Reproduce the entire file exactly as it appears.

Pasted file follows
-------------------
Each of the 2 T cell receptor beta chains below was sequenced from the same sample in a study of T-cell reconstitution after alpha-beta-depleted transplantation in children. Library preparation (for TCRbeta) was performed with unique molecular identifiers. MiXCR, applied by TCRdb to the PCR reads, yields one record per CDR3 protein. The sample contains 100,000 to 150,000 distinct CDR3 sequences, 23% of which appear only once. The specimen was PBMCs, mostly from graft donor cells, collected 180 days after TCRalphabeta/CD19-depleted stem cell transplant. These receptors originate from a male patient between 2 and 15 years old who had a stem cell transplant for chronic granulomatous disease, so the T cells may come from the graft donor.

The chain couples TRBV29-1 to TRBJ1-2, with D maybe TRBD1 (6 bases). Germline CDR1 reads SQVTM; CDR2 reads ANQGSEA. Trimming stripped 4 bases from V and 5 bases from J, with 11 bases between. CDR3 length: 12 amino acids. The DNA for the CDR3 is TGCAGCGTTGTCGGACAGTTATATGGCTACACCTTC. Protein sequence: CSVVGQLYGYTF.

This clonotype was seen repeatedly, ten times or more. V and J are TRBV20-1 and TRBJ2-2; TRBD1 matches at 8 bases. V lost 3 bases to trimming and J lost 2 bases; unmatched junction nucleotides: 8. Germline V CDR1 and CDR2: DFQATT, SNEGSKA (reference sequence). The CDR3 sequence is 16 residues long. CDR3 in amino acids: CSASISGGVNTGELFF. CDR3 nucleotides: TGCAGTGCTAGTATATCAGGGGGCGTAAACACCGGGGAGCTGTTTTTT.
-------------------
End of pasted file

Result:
Each of the 2 T cell receptor beta chains below was sequenced from the same sample in a study of T-cell reconstitution after alpha-beta-depleted transplantation in children. Library preparation (for TCRbeta) was performed with unique molecular identifiers. MiXCR, applied by TCRdb to the PCR reads, yields one record per CDR3 protein. The sample contains 100,000 to 150,000 distinct CDR3 sequences, 23% of which appear only once. The specimen was PBMCs, mostly from graft donor cells, collected 180 days after TCRalphabeta/CD19-depleted stem cell transplant. These receptors originate from a male patient between 2 and 15 years old who had a stem cell transplant for chronic granulomatous disease, so the T cells may come from the graft donor.

The chain couples TRBV29-1 to TRBJ1-2, with D maybe TRBD1 (6 bases). Germline CDR1 reads SQVTM; CDR2 reads ANQGSEA. Trimming stripped 4 bases from V and 5 bases from J, with 11 bases between. CDR3 length: 12 amino acids. The DNA for the CDR3 is TGCAGCGTTGTCGGACAGTTATATGGCTACACCTTC. Protein sequence: CSVVGQLYGYTF.

This clonotype was seen repeatedly, ten times or more. V and J are TRBV20-1 and TRBJ2-2; TRBD1 matches at 8 bases. V lost 3 bases to trimming and J lost 2 bases; unmatched junction nucleotides: 8. Germline V CDR1 and CDR2: DFQATT, SNEGSKA (reference sequence). The CDR3 sequence is 16 residues long. CDR3 in amino acids: CSASISGGVNTGELFF. CDR3 nucleotides: TGCAGTGCTAGTATATCAGGGGGCGTAAACACCGGGGAGCTGTTTTTT.